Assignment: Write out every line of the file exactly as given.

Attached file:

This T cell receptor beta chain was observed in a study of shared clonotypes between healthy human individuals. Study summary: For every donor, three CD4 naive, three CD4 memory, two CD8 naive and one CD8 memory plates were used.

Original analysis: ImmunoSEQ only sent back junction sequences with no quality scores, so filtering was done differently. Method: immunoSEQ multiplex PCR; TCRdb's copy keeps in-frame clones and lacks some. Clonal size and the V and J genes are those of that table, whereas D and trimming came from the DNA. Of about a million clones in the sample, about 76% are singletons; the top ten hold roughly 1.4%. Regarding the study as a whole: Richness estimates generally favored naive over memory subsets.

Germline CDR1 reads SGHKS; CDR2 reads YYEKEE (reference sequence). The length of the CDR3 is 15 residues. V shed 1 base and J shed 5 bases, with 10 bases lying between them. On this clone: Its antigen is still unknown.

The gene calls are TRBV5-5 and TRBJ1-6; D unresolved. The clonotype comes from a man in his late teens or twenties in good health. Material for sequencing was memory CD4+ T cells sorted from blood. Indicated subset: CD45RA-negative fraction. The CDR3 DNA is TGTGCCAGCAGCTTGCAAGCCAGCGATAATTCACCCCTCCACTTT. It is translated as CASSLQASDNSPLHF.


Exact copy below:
This T cell receptor beta chain was observed in a study of shared clonotypes between healthy human individuals. Study summary: For every donor, three CD4 naive, three CD4 memory, two CD8 naive and one CD8 memory plates were used.

Original analysis: ImmunoSEQ only sent back junction sequences with no quality scores, so filtering was done differently. Method: immunoSEQ multiplex PCR; TCRdb's copy keeps in-frame clones and lacks some. Clonal size and the V and J genes are those of that table, whereas D and trimming came from the DNA. Of about a million clones in the sample, about 76% are singletons; the top ten hold roughly 1.4%. Regarding the study as a whole: Richness estimates generally favored naive over memory subsets.

Germline CDR1 reads SGHKS; CDR2 reads YYEKEE (reference sequence). The length of the CDR3 is 15 residues. V shed 1 base and J shed 5 bases, with 10 bases lying between them. On this clone: Its antigen is still unknown.

The gene calls are TRBV5-5 and TRBJ1-6; D unresolved. The clonotype comes from a man in his late teens or twenties in good health. Material for sequencing was memory CD4+ T cells sorted from blood. Indicated subset: CD45RA-negative fraction. The CDR3 DNA is TGTGCCAGCAGCTTGCAAGCCAGCGATAATTCACCCCTCCACTTT. It is translated as CASSLQASDNSPLHF.